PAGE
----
Linux on IBM Power

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Why Linux on IBM Power?

  • Running Linux on IBM Power is almost always faster
  • IBM Power systems are more resilient and more reliable.
  • Running Linux on IBM Power system will require fewer cores thereby lowering licensing costs.
  • IBM Power Systems are more secure than their counterpart X86 Servers.

Scalability

IBM POWER chips and x86 chips both enable a high level of scalability, but they do it in different ways.

With x86 chips, if you need to scale your workload up, you typically set up more servers.

On POWER-based systems, the massive computing power of the system itself is the basis for scalability. While you can always add more hardware if you want, IBM POWER chips are designed to deliver a level of performance that makes it possible to scale seamlessly without having to increase your hardware footprint.

Memory advantage

The IBM Power 9 2-socket systems provide up to 4TB of memory, 33 percent more than compared Intel x86 Xeon systems.

Performance advantage

With IBM’s focus on core architecture, the IBM Power9 systems provides for 2X the performance per core in comparison with X86 systems.

Virtualization Support

IBM POWER chips and x86 chips can both support virtualization. However, IBM POWER was designed with virtualization in mind from the very beginning and features a built-in hypervisor that operates with as little as a 2 percent loss in efficiency (as compared to running a workload directly on the hardware, without using a hypervisor). As a result, POWER chips are very good at virtualized workloads.

X86 chip manufacturers have added virtualization extensions to the x86 architecture, but x86 was not originally designed with virtualization in mind. If you want to virtualize a workload on top of an x86 chip, you must use a third-party hypervisor, such as one of the ones offered by VMware, Hyper-V or KVM.

Although virtualization solutions for x86-based computers have come a long way since their early days, it remains difficult for them to get close to the same level of performance efficiency within a virtual environment that the IBM POWER9 delivers.

The IBM Power9 scale out servers that run LINUX OS

Linux on IBM Power9 TCO analysis of Linux on IBM Power System

Get a custom TCO analysis using IBM LinuxONE TCO Calculator

https://www.ibm.com/it-infrastructure/resources/tools/linuxone-tco-calculator/

Who is using Linux on IBM Power Systems?

  • Google Data Center
    • Is getting more memory bandwidth for machine learning on IBM Power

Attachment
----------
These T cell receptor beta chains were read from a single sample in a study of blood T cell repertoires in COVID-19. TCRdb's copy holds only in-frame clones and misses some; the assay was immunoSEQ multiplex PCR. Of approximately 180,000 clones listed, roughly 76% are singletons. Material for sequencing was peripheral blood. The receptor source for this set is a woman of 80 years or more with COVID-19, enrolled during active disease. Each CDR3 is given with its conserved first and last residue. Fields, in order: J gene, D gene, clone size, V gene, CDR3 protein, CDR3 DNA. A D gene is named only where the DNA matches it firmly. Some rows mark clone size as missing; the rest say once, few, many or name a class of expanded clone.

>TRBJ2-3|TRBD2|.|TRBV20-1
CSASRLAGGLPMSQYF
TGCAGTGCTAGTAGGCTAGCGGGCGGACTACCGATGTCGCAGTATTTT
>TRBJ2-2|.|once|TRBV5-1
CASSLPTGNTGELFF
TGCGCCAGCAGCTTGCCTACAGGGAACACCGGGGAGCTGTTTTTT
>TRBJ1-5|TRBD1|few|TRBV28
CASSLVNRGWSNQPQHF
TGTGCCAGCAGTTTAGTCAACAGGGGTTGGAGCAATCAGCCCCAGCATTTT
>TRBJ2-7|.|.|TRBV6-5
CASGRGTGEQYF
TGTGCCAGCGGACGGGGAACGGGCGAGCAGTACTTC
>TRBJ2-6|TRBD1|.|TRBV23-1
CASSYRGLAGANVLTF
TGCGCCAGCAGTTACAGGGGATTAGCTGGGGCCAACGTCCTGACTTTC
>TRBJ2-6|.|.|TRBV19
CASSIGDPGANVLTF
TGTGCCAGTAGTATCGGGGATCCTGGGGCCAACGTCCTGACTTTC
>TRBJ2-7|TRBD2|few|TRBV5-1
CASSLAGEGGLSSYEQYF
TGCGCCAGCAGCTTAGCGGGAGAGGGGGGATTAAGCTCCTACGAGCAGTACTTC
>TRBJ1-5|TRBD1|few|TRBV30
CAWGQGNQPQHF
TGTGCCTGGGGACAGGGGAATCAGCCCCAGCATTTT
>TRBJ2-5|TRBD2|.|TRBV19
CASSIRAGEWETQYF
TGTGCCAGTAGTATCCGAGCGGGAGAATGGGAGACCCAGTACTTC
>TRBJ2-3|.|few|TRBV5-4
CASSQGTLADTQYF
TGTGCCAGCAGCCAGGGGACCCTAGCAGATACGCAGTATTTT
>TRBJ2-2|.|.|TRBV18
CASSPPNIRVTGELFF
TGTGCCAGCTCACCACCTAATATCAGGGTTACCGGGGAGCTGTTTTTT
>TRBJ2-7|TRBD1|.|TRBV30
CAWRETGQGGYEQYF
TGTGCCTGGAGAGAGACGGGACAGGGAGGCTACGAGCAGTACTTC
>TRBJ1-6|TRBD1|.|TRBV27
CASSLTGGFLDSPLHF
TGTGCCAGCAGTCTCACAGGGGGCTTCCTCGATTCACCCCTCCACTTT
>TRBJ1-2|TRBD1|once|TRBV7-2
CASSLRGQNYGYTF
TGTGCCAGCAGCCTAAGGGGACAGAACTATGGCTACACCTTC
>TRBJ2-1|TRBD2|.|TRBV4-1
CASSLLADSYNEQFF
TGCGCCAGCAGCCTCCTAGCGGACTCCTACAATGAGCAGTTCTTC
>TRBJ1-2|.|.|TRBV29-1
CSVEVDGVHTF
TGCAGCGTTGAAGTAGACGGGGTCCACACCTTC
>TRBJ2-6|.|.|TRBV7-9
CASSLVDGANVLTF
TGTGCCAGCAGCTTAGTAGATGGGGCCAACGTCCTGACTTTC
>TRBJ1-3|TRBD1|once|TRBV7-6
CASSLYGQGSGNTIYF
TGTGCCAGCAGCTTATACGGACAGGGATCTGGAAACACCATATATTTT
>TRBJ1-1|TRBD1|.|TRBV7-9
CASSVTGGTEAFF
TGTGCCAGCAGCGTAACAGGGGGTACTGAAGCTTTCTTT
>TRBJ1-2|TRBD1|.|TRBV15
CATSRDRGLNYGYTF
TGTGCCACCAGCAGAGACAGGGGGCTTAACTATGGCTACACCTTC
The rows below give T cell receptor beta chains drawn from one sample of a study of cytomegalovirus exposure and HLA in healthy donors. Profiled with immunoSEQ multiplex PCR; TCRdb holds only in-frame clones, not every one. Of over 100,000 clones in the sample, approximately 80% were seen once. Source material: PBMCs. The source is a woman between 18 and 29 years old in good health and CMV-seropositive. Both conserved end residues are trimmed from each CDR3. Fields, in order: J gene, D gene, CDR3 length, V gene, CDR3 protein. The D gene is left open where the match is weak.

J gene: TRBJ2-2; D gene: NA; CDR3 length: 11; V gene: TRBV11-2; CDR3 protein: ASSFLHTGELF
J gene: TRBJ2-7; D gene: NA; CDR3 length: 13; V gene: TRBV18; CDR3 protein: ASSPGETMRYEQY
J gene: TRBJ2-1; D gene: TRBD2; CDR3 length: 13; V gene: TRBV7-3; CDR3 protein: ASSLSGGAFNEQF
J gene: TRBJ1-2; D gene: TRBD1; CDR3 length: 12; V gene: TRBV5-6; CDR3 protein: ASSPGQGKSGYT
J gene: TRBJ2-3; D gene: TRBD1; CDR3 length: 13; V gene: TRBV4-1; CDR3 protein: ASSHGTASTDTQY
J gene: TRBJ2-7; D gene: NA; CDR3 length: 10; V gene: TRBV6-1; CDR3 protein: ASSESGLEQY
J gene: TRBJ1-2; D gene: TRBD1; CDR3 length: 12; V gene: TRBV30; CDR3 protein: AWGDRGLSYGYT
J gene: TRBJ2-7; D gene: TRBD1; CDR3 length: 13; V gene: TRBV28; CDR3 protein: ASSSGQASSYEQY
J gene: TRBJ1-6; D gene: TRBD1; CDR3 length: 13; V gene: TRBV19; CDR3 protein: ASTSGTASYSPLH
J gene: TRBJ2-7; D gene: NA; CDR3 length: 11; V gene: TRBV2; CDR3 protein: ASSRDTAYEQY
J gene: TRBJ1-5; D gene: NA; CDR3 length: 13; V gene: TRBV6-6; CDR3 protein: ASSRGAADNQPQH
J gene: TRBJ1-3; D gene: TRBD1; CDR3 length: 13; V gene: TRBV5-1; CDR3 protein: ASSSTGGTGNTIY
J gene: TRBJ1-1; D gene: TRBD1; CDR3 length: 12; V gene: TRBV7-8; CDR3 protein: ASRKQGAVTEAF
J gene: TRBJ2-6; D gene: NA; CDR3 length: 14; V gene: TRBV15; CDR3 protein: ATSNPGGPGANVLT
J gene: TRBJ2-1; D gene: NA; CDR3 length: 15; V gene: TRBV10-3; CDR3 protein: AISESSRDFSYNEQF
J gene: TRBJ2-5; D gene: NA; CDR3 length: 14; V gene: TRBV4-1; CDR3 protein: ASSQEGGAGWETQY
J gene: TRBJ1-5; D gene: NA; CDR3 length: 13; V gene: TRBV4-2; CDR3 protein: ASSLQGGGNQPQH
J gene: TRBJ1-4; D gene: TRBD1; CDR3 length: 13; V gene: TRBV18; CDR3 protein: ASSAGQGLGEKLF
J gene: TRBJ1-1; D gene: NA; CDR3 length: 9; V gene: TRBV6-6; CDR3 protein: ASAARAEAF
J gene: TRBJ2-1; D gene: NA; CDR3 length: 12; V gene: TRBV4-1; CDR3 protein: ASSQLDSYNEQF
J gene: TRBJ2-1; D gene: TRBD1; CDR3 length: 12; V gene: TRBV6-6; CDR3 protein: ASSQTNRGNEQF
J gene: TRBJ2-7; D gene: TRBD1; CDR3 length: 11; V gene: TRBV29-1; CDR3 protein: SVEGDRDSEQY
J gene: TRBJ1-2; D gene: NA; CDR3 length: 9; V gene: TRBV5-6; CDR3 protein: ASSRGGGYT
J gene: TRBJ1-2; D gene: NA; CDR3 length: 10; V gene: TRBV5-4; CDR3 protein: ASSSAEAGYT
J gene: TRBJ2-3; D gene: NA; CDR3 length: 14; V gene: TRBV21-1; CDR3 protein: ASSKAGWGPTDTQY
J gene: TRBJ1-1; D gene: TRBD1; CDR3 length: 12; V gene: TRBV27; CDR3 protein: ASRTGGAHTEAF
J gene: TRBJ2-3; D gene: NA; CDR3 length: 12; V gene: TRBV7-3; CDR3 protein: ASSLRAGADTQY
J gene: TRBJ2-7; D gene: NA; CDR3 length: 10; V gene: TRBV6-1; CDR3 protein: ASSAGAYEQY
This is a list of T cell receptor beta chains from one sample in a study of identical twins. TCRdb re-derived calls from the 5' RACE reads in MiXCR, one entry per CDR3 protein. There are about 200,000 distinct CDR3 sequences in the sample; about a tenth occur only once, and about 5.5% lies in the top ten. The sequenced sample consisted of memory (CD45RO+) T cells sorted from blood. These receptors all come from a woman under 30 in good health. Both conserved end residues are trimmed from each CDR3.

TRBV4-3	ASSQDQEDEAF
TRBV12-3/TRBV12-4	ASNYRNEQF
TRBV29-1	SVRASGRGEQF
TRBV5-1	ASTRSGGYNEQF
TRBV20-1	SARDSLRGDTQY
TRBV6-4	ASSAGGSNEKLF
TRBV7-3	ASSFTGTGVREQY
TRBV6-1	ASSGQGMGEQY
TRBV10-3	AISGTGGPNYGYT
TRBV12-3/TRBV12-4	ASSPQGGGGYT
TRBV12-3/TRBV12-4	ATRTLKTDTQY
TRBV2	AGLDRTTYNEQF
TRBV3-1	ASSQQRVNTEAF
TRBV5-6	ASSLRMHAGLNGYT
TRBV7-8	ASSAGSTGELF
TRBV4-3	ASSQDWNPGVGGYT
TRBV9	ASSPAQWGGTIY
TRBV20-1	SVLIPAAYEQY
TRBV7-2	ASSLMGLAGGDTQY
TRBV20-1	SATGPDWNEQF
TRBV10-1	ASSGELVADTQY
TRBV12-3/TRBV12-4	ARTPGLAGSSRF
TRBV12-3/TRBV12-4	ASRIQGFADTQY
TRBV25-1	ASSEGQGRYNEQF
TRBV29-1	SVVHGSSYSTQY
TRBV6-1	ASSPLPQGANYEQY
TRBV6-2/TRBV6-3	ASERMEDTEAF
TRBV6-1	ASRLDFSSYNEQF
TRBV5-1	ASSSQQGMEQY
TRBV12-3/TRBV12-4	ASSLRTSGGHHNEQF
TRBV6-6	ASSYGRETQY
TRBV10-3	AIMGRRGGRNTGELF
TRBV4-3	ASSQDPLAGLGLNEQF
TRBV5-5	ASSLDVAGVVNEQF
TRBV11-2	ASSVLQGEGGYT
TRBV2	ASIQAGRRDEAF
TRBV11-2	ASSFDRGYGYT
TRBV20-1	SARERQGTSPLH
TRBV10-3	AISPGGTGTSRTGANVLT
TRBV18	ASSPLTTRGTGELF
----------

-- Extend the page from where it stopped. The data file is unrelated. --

• More cores and threads for core Google searches
  • PayPal
    • Is using IBM Power Systems to accelerate deep learning for fraud prevention
  • Uber - Is using IBM Power Systems for AI Projects assist in:
    • Optimize driver routing
    • Identify fraudulent accounts
    • Give more accurate pricing estimates to riders

Just how serious is IBM about Linux?

In Addition to IBM Power system provided more bang for your buck in comparison to running Linux on an X86 Platform, IBM has made the ultimate commitment to LINUX with its acquisition of Red Hat for $34 Billion. This is IBM’s largest acquisition in its 108 Year history. Want to run another distribution of Linux on power? In addition to RedHat, IBM power9 provides support for SUSE Linux Enterprise as well as Ubuntu Linux distributions.

Migrating to IBM Power from X86 is a simple process.

In the previous generations of the IBM power systems (Power7 and before), there was a difference in the way software was created. This was based on the term endianness. This not only affected Linux distributions but all operating systems, applications and databases that ran on those systems. x/86 systems have always used “little endian” and Power had always used “big endian.” That caused a problem because software created for little endian systems could not run-on big-endian systems without being recompiled and modified. This was an extensive level of effort. Since the IBM Power8 systems, Power systems now also support little endian. This now allows programs that were compiled in little endian systems such as X86 systems, to run without modification on the IBM Power Platform and this compatibility continues today on the IBM Power9 servers. This makes migration from X86 application or databased to migrate over the IBM Power systems with minimal effort in code changes.

Conclusion:

Linux on Power is the same as Linux on x/86, except for better performance, reliability, security and a smaller physical footprint. These are the differences that should matter most and be the key reasons why a Linux on Power solution is a better choice than an x/86-based Linux solution.

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